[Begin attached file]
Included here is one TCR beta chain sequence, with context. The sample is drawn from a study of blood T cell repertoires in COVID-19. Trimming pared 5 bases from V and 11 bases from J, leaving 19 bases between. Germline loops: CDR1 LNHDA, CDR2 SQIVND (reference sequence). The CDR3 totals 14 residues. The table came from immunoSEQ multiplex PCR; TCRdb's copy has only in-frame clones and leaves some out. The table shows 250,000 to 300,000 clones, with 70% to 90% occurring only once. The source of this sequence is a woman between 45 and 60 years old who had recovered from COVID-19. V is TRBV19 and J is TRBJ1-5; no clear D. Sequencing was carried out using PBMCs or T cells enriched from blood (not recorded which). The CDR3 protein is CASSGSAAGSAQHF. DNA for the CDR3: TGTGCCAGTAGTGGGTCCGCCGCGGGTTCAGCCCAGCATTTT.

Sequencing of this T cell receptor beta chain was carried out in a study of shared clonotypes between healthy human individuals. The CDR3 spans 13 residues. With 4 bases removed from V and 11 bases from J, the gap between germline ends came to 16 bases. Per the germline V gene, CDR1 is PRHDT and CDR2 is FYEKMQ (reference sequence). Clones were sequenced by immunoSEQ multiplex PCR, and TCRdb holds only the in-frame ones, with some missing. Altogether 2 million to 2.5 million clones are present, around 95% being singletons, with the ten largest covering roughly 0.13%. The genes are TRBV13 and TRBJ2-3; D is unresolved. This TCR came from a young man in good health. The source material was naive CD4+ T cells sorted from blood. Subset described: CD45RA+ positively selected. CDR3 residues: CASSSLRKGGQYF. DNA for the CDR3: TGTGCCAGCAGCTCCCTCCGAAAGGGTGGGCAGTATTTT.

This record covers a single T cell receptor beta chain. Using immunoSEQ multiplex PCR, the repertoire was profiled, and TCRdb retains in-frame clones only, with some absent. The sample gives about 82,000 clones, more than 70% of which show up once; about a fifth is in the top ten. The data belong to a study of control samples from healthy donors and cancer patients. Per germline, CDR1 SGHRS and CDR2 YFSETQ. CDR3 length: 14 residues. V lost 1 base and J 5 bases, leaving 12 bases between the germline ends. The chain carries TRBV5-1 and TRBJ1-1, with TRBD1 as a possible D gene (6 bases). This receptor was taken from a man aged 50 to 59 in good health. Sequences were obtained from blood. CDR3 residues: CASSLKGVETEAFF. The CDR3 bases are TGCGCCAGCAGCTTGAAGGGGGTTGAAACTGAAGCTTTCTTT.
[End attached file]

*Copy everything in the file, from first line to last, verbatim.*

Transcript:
Included here is one TCR beta chain sequence, with context. The sample is drawn from a study of blood T cell repertoires in COVID-19. Trimming pared 5 bases from V and 11 bases from J, leaving 19 bases between. Germline loops: CDR1 LNHDA, CDR2 SQIVND (reference sequence). The CDR3 totals 14 residues. The table came from immunoSEQ multiplex PCR; TCRdb's copy has only in-frame clones and leaves some out. The table shows 250,000 to 300,000 clones, with 70% to 90% occurring only once. The source of this sequence is a woman between 45 and 60 years old who had recovered from COVID-19. V is TRBV19 and J is TRBJ1-5; no clear D. Sequencing was carried out using PBMCs or T cells enriched from blood (not recorded which). The CDR3 protein is CASSGSAAGSAQHF. DNA for the CDR3: TGTGCCAGTAGTGGGTCCGCCGCGGGTTCAGCCCAGCATTTT.

Sequencing of this T cell receptor beta chain was carried out in a study of shared clonotypes between healthy human individuals. The CDR3 spans 13 residues. With 4 bases removed from V and 11 bases from J, the gap between germline ends came to 16 bases. Per the germline V gene, CDR1 is PRHDT and CDR2 is FYEKMQ (reference sequence). Clones were sequenced by immunoSEQ multiplex PCR, and TCRdb holds only the in-frame ones, with some missing. Altogether 2 million to 2.5 million clones are present, around 95% being singletons, with the ten largest covering roughly 0.13%. The genes are TRBV13 and TRBJ2-3; D is unresolved. This TCR came from a young man in good health. The source material was naive CD4+ T cells sorted from blood. Subset described: CD45RA+ positively selected. CDR3 residues: CASSSLRKGGQYF. DNA for the CDR3: TGTGCCAGCAGCTCCCTCCGAAAGGGTGGGCAGTATTTT.

This record covers a single T cell receptor beta chain. Using immunoSEQ multiplex PCR, the repertoire was profiled, and TCRdb retains in-frame clones only, with some absent. The sample gives about 82,000 clones, more than 70% of which show up once; about a fifth is in the top ten. The data belong to a study of control samples from healthy donors and cancer patients. Per germline, CDR1 SGHRS and CDR2 YFSETQ. CDR3 length: 14 residues. V lost 1 base and J 5 bases, leaving 12 bases between the germline ends. The chain carries TRBV5-1 and TRBJ1-1, with TRBD1 as a possible D gene (6 bases). This receptor was taken from a man aged 50 to 59 in good health. Sequences were obtained from blood. CDR3 residues: CASSLKGVETEAFF. The CDR3 bases are TGCGCCAGCAGCTTGAAGGGGGTTGAAACTGAAGCTTTCTTT.